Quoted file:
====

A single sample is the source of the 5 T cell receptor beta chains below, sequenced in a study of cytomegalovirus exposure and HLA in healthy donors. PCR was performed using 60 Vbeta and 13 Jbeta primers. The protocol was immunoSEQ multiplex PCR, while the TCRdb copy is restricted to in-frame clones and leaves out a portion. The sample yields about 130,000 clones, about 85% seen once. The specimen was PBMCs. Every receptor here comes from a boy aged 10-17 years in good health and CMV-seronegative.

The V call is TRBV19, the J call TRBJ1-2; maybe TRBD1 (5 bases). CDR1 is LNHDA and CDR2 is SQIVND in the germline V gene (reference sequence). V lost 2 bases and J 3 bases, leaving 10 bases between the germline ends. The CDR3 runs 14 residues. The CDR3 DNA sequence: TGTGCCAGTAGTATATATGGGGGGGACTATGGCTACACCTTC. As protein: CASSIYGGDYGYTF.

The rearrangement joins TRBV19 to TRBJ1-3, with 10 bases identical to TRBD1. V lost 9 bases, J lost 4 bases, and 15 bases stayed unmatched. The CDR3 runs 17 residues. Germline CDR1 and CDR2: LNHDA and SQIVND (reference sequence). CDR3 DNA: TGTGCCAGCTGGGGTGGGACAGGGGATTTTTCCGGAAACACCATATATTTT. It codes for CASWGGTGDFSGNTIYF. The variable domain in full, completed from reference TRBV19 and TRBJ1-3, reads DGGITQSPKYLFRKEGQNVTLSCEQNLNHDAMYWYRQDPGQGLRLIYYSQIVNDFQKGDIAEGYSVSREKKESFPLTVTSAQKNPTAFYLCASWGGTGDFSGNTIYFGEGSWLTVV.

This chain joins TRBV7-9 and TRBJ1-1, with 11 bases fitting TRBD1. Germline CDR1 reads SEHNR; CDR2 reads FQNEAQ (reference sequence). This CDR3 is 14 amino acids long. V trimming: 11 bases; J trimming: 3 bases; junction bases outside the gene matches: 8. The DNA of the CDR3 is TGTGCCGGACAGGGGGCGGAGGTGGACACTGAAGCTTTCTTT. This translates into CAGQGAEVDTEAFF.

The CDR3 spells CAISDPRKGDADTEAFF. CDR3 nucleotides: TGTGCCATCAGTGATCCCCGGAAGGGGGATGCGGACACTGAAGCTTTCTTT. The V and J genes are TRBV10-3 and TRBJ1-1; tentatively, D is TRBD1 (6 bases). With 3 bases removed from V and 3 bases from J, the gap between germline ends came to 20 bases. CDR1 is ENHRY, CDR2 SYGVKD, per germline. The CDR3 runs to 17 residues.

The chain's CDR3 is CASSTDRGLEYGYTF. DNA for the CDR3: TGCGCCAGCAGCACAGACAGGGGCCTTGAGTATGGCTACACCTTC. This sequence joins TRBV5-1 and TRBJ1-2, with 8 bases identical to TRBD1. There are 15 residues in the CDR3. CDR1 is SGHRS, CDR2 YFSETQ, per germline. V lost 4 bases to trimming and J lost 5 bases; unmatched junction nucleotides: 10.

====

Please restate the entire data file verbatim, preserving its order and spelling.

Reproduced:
A single sample is the source of the 5 T cell receptor beta chains below, sequenced in a study of cytomegalovirus exposure and HLA in healthy donors. PCR was performed using 60 Vbeta and 13 Jbeta primers. The protocol was immunoSEQ multiplex PCR, while the TCRdb copy is restricted to in-frame clones and leaves out a portion. The sample yields about 130,000 clones, about 85% seen once. The specimen was PBMCs. Every receptor here comes from a boy aged 10-17 years in good health and CMV-seronegative.

The V call is TRBV19, the J call TRBJ1-2; maybe TRBD1 (5 bases). CDR1 is LNHDA and CDR2 is SQIVND in the germline V gene (reference sequence). V lost 2 bases and J 3 bases, leaving 10 bases between the germline ends. The CDR3 runs 14 residues. The CDR3 DNA sequence: TGTGCCAGTAGTATATATGGGGGGGACTATGGCTACACCTTC. As protein: CASSIYGGDYGYTF.

The rearrangement joins TRBV19 to TRBJ1-3, with 10 bases identical to TRBD1. V lost 9 bases, J lost 4 bases, and 15 bases stayed unmatched. The CDR3 runs 17 residues. Germline CDR1 and CDR2: LNHDA and SQIVND (reference sequence). CDR3 DNA: TGTGCCAGCTGGGGTGGGACAGGGGATTTTTCCGGAAACACCATATATTTT. It codes for CASWGGTGDFSGNTIYF. The variable domain in full, completed from reference TRBV19 and TRBJ1-3, reads DGGITQSPKYLFRKEGQNVTLSCEQNLNHDAMYWYRQDPGQGLRLIYYSQIVNDFQKGDIAEGYSVSREKKESFPLTVTSAQKNPTAFYLCASWGGTGDFSGNTIYFGEGSWLTVV.

This chain joins TRBV7-9 and TRBJ1-1, with 11 bases fitting TRBD1. Germline CDR1 reads SEHNR; CDR2 reads FQNEAQ (reference sequence). This CDR3 is 14 amino acids long. V trimming: 11 bases; J trimming: 3 bases; junction bases outside the gene matches: 8. The DNA of the CDR3 is TGTGCCGGACAGGGGGCGGAGGTGGACACTGAAGCTTTCTTT. This translates into CAGQGAEVDTEAFF.

The CDR3 spells CAISDPRKGDADTEAFF. CDR3 nucleotides: TGTGCCATCAGTGATCCCCGGAAGGGGGATGCGGACACTGAAGCTTTCTTT. The V and J genes are TRBV10-3 and TRBJ1-1; tentatively, D is TRBD1 (6 bases). With 3 bases removed from V and 3 bases from J, the gap between germline ends came to 20 bases. CDR1 is ENHRY, CDR2 SYGVKD, per germline. The CDR3 runs to 17 residues.

The chain's CDR3 is CASSTDRGLEYGYTF. DNA for the CDR3: TGCGCCAGCAGCACAGACAGGGGCCTTGAGTATGGCTACACCTTC. This sequence joins TRBV5-1 and TRBJ1-2, with 8 bases identical to TRBD1. There are 15 residues in the CDR3. CDR1 is SGHRS, CDR2 YFSETQ, per germline. V lost 4 bases to trimming and J lost 5 bases; unmatched junction nucleotides: 10.